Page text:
linear formulas; locating maxima of functions; computing eigenvalues of matrices. The subjects and the supporting Mathematics or Statistics should be known at a depth like that of courses 137and 138 and the Hamming, COMPUTING FOR SCIENTISTS AND ENGINEERS; Henrici, ELEMENTS OF NUMERICAL ANALYSIS; Anonymous, MODERN COMPUTING Stiefel, ELEMENTS OF NUMERICAL ANALYSIS. For computational methods of linear algebra, see Forsythe, NOTES ON COMPUTATIONAL METHODS OF LINEAR ALGEBRA (dittoed notes for course 4.37, 1964, on reserve in Computer Science library), or L. Fox, AN INTRODUCTION TO NUMERICAL LINEAR ALGEBRA. For solving parabolic and elliptic partial differential equations, see D. Young's Chap. 11 of John Todd (editor), SURVEY OF NUMERICAL ANALYSIS, or "A survey of numerical methods for parabolic differential equations," by Jim Douglas Jr., in ADVANCES IN COMPUTERS 1 VOL 2 (1961).
.

L L I

following books:

METHODS, 2nd ed.;

2. A reasonable understanding of the pragmatics of scientific computation with automatic digital computers: the importance of fully automatic procedures for frequently used computations; pitfalls in using standard algorithms of mathematics on computers with (necessarily) limited precision; what constitutes a good and well documented algorithm, and where such algorithms can be found for various problems; the different types of errors in computation, and ways to estimate and (where possible) reduce the errors; the influence of the logical design of computer hardware and software on the accuracy and cost of computation in time, storage, and human effort.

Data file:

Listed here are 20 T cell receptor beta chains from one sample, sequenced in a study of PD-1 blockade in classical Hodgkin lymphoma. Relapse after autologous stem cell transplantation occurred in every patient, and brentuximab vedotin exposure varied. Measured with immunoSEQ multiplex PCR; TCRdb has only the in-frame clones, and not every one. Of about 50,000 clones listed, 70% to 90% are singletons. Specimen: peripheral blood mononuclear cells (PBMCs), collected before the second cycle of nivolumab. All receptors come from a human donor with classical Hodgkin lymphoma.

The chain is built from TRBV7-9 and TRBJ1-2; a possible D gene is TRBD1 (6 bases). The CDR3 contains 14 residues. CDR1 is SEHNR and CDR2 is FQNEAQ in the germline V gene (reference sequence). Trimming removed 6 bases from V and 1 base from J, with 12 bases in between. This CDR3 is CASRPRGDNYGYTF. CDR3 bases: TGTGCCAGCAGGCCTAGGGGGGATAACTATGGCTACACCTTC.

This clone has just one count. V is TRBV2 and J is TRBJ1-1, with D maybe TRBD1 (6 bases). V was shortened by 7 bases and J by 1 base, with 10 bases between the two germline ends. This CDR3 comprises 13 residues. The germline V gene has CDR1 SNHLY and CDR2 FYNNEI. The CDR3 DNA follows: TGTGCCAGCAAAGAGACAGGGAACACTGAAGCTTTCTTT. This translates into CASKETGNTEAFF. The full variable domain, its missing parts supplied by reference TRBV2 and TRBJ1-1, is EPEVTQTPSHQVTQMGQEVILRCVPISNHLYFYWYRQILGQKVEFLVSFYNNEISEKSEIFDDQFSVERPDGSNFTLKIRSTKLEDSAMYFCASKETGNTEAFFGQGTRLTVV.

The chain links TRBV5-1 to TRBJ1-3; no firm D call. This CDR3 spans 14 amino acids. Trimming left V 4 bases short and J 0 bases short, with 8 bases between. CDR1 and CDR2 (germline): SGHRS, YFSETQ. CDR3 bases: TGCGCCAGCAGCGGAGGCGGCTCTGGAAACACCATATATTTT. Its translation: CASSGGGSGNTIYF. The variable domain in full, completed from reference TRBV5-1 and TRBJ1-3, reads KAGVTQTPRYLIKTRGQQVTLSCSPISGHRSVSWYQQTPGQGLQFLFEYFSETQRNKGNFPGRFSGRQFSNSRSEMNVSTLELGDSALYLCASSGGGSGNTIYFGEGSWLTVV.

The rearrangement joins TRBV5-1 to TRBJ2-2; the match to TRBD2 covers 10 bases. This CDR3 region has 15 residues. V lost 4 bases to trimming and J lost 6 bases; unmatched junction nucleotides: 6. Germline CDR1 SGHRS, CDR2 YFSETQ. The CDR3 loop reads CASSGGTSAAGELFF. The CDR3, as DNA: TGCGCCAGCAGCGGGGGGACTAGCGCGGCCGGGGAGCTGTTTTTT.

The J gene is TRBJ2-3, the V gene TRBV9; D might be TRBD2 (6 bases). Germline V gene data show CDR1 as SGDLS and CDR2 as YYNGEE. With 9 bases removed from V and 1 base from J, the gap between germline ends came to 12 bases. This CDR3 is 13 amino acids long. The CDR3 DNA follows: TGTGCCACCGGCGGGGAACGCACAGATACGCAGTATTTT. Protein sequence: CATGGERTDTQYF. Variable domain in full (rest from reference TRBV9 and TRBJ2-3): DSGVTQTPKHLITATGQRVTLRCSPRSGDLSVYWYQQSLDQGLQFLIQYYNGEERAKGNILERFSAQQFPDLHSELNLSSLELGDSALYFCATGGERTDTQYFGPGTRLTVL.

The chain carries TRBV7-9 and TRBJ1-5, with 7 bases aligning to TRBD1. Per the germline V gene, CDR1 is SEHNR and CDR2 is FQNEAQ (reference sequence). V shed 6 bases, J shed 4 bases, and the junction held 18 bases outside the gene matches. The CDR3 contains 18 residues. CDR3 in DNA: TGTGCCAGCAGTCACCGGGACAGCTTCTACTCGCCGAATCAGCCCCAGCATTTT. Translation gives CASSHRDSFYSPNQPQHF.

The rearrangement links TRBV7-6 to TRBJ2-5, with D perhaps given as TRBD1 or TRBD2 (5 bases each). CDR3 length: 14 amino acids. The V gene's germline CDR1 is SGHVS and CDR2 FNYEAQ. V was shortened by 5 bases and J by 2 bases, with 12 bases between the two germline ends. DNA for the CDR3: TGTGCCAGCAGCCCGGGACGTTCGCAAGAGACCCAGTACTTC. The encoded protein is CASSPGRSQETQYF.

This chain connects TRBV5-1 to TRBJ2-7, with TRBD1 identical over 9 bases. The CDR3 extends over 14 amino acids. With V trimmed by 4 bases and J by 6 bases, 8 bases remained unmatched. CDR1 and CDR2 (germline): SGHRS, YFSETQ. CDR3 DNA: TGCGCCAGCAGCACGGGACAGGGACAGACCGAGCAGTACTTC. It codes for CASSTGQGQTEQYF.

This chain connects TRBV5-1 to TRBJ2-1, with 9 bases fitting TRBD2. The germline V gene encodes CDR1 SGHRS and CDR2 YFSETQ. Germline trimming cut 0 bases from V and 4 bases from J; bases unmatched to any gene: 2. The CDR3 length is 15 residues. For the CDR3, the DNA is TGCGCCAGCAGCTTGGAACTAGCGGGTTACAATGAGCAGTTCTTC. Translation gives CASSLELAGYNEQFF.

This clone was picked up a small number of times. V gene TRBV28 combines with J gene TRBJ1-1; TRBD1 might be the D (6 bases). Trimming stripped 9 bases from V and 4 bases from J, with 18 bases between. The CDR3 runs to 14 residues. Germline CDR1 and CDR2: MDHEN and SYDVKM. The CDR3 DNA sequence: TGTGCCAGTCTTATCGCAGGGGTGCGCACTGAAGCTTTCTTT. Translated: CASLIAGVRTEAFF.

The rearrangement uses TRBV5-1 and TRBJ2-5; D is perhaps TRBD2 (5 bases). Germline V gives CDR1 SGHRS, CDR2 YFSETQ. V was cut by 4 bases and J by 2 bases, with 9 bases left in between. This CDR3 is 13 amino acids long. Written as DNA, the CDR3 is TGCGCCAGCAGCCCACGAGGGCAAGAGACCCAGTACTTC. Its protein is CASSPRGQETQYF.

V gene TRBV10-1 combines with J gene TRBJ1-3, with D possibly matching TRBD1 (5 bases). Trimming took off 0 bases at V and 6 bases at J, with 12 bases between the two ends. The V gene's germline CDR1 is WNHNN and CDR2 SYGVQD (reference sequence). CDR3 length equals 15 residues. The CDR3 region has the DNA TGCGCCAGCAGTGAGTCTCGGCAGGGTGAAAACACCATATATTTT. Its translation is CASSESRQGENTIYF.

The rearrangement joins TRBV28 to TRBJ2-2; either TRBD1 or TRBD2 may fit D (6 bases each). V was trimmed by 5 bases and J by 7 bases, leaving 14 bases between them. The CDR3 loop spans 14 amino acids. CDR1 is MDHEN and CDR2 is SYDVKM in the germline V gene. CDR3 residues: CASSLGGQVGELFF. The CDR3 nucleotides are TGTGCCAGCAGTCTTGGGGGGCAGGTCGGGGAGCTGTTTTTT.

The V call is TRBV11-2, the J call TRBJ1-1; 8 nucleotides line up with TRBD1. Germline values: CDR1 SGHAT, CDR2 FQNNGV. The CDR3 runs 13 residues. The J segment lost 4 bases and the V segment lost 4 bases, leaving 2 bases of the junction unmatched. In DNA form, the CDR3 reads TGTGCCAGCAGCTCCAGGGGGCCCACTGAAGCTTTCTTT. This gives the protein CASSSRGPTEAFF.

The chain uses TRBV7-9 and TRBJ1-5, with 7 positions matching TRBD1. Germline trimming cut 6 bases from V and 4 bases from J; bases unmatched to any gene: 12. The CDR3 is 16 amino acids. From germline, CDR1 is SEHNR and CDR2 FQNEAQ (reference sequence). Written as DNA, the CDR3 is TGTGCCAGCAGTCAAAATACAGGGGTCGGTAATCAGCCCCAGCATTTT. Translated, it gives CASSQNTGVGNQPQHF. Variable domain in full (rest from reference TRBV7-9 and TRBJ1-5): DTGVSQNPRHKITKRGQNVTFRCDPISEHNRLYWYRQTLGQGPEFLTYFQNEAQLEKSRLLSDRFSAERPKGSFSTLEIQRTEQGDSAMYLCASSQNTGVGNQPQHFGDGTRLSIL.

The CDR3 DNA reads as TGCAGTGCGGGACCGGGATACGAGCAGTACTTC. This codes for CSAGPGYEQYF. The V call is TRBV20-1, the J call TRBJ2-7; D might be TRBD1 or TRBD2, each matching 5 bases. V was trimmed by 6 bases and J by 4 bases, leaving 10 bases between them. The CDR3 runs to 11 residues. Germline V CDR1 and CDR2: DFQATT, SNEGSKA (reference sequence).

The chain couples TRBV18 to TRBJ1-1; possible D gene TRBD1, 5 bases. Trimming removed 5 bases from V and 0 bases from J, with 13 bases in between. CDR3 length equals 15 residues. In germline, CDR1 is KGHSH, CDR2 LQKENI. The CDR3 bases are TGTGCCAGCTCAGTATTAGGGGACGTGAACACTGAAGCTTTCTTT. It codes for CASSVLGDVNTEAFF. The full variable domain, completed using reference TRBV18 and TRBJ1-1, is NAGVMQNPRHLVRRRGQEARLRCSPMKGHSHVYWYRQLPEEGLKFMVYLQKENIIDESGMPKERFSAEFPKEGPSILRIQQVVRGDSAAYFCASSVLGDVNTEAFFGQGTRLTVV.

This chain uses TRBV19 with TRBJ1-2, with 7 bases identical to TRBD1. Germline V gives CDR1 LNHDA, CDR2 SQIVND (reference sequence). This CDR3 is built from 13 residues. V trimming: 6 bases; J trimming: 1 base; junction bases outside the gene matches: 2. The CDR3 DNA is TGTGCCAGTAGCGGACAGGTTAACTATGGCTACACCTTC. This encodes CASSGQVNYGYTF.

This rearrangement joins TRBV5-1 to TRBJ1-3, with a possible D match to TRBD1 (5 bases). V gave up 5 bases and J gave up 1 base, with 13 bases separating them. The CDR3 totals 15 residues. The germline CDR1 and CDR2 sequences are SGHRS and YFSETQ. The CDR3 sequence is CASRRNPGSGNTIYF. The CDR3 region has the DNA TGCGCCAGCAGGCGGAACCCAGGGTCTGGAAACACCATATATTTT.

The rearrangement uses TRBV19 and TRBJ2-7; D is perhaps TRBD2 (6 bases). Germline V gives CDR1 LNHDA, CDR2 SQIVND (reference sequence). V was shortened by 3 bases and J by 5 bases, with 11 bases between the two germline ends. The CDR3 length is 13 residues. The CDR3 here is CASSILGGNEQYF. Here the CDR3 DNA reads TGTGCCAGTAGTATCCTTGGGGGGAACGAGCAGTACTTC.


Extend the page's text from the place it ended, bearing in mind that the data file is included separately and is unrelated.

I L

Syllabus for Ph.D. Examination in Numerical Analysis and Computational Mathematics

March 3, Page 2

1965

i i I i-

A deeper knowledge of some selected area of numerical analysis, 3* with a depth like that of courses 237a, b. Examples: discretization error and stability in solving ordinary differential equations (Henrici, DISCRETE VARIABLE METHODS IN ORDINARY DIFFERENTIAL EQUATIONS), round-off error (Wilkinson, ROUNDING ERRORS IN ALGEBRAIC PROCESSES), solution of partial differential equations (Varga, MPiTRIX ITERATIVE ANALYSIS, or . Forsythe-Wasow, FINITE-DIFFERENCE METHODS FOR PARTIAL DIFFERENTIAL EQUATIONS),

L.

approximation (Davis, INTERPOLATION AND APPROXIMATION, or J. R. Rice, THE APPROXIMATION OF FUNCTIONS), computation methods in linear algebra (Wilk inson, THE ALGEBRAIC EIGENVALUE PROBLEM), numerical integration (Krylov, APPROXIMATE CALCUUTION OF INTEGRALS); Monte Carlo methods (Hammersley and Handscomb, MONTE CARLO METHODS). 4. Familiarity with the principal reference books for mathematical .

I iI

L
i

computation --bibliographies, tables, collections, formulas and algorithms, specialized monographs, etc.